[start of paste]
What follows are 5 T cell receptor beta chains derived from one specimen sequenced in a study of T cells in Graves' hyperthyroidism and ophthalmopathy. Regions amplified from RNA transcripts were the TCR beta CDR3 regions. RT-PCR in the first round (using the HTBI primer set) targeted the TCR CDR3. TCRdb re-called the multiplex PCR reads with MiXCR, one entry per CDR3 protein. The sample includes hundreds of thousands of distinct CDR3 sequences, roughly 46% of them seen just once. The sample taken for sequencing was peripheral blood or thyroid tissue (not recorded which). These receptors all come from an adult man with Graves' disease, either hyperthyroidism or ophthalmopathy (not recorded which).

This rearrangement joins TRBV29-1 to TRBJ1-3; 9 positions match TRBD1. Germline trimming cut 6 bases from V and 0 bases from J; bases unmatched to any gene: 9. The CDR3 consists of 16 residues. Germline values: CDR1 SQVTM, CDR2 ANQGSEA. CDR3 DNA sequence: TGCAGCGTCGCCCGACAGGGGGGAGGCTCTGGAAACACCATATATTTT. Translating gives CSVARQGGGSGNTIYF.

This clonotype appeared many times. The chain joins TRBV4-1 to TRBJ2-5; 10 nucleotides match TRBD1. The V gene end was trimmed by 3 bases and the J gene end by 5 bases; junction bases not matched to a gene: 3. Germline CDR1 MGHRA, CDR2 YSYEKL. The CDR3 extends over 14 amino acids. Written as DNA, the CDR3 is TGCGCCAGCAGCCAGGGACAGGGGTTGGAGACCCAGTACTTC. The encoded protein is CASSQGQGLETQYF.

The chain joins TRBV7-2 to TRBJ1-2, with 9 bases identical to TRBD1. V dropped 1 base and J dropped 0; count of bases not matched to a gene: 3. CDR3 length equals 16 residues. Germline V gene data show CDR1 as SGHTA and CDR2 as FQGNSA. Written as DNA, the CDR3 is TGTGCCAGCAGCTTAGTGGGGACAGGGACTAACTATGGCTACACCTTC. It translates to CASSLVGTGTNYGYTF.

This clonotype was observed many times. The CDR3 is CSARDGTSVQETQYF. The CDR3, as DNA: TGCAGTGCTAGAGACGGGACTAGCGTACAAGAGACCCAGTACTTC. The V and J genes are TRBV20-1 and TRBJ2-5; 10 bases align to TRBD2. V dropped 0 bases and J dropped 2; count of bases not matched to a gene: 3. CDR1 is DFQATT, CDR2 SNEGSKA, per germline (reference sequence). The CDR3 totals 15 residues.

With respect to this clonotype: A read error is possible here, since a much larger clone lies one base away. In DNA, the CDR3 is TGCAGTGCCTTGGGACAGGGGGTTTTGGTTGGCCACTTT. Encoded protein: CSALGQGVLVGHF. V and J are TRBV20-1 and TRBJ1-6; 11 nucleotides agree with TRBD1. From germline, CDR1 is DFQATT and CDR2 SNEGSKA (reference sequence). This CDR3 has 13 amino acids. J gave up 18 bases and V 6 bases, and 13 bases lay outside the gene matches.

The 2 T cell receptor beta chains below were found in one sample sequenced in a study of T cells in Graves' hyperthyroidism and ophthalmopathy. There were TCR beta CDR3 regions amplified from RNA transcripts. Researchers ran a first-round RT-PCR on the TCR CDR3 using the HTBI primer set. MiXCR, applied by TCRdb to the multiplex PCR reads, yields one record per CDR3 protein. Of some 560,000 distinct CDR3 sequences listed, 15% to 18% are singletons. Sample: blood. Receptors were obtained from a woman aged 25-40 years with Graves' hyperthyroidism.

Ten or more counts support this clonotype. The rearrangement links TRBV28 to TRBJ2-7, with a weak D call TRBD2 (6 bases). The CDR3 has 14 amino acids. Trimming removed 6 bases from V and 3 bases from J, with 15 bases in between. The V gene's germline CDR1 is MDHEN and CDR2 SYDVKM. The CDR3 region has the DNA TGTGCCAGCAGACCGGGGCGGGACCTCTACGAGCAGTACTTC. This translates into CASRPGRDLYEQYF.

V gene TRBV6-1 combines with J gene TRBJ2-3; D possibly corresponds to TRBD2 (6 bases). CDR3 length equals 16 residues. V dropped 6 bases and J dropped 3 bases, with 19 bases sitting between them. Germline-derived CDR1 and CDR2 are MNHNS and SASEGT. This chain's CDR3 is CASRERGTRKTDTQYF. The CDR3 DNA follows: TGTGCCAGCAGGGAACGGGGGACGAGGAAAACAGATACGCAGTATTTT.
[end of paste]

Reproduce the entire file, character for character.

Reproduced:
What follows are 5 T cell receptor beta chains derived from one specimen sequenced in a study of T cells in Graves' hyperthyroidism and ophthalmopathy. Regions amplified from RNA transcripts were the TCR beta CDR3 regions. RT-PCR in the first round (using the HTBI primer set) targeted the TCR CDR3. TCRdb re-called the multiplex PCR reads with MiXCR, one entry per CDR3 protein. The sample includes hundreds of thousands of distinct CDR3 sequences, roughly 46% of them seen just once. The sample taken for sequencing was peripheral blood or thyroid tissue (not recorded which). These receptors all come from an adult man with Graves' disease, either hyperthyroidism or ophthalmopathy (not recorded which).

This rearrangement joins TRBV29-1 to TRBJ1-3; 9 positions match TRBD1. Germline trimming cut 6 bases from V and 0 bases from J; bases unmatched to any gene: 9. The CDR3 consists of 16 residues. Germline values: CDR1 SQVTM, CDR2 ANQGSEA. CDR3 DNA sequence: TGCAGCGTCGCCCGACAGGGGGGAGGCTCTGGAAACACCATATATTTT. Translating gives CSVARQGGGSGNTIYF.

This clonotype appeared many times. The chain joins TRBV4-1 to TRBJ2-5; 10 nucleotides match TRBD1. The V gene end was trimmed by 3 bases and the J gene end by 5 bases; junction bases not matched to a gene: 3. Germline CDR1 MGHRA, CDR2 YSYEKL. The CDR3 extends over 14 amino acids. Written as DNA, the CDR3 is TGCGCCAGCAGCCAGGGACAGGGGTTGGAGACCCAGTACTTC. The encoded protein is CASSQGQGLETQYF.

The chain joins TRBV7-2 to TRBJ1-2, with 9 bases identical to TRBD1. V dropped 1 base and J dropped 0; count of bases not matched to a gene: 3. CDR3 length equals 16 residues. Germline V gene data show CDR1 as SGHTA and CDR2 as FQGNSA. Written as DNA, the CDR3 is TGTGCCAGCAGCTTAGTGGGGACAGGGACTAACTATGGCTACACCTTC. It translates to CASSLVGTGTNYGYTF.

This clonotype was observed many times. The CDR3 is CSARDGTSVQETQYF. The CDR3, as DNA: TGCAGTGCTAGAGACGGGACTAGCGTACAAGAGACCCAGTACTTC. The V and J genes are TRBV20-1 and TRBJ2-5; 10 bases align to TRBD2. V dropped 0 bases and J dropped 2; count of bases not matched to a gene: 3. CDR1 is DFQATT, CDR2 SNEGSKA, per germline (reference sequence). The CDR3 totals 15 residues.

With respect to this clonotype: A read error is possible here, since a much larger clone lies one base away. In DNA, the CDR3 is TGCAGTGCCTTGGGACAGGGGGTTTTGGTTGGCCACTTT. Encoded protein: CSALGQGVLVGHF. V and J are TRBV20-1 and TRBJ1-6; 11 nucleotides agree with TRBD1. From germline, CDR1 is DFQATT and CDR2 SNEGSKA (reference sequence). This CDR3 has 13 amino acids. J gave up 18 bases and V 6 bases, and 13 bases lay outside the gene matches.

The 2 T cell receptor beta chains below were found in one sample sequenced in a study of T cells in Graves' hyperthyroidism and ophthalmopathy. There were TCR beta CDR3 regions amplified from RNA transcripts. Researchers ran a first-round RT-PCR on the TCR CDR3 using the HTBI primer set. MiXCR, applied by TCRdb to the multiplex PCR reads, yields one record per CDR3 protein. Of some 560,000 distinct CDR3 sequences listed, 15% to 18% are singletons. Sample: blood. Receptors were obtained from a woman aged 25-40 years with Graves' hyperthyroidism.

Ten or more counts support this clonotype. The rearrangement links TRBV28 to TRBJ2-7, with a weak D call TRBD2 (6 bases). The CDR3 has 14 amino acids. Trimming removed 6 bases from V and 3 bases from J, with 15 bases in between. The V gene's germline CDR1 is MDHEN and CDR2 SYDVKM. The CDR3 region has the DNA TGTGCCAGCAGACCGGGGCGGGACCTCTACGAGCAGTACTTC. This translates into CASRPGRDLYEQYF.

V gene TRBV6-1 combines with J gene TRBJ2-3; D possibly corresponds to TRBD2 (6 bases). CDR3 length equals 16 residues. V dropped 6 bases and J dropped 3 bases, with 19 bases sitting between them. Germline-derived CDR1 and CDR2 are MNHNS and SASEGT. This chain's CDR3 is CASRERGTRKTDTQYF. The CDR3 DNA follows: TGTGCCAGCAGGGAACGGGGGACGAGGAAAACAGATACGCAGTATTTT.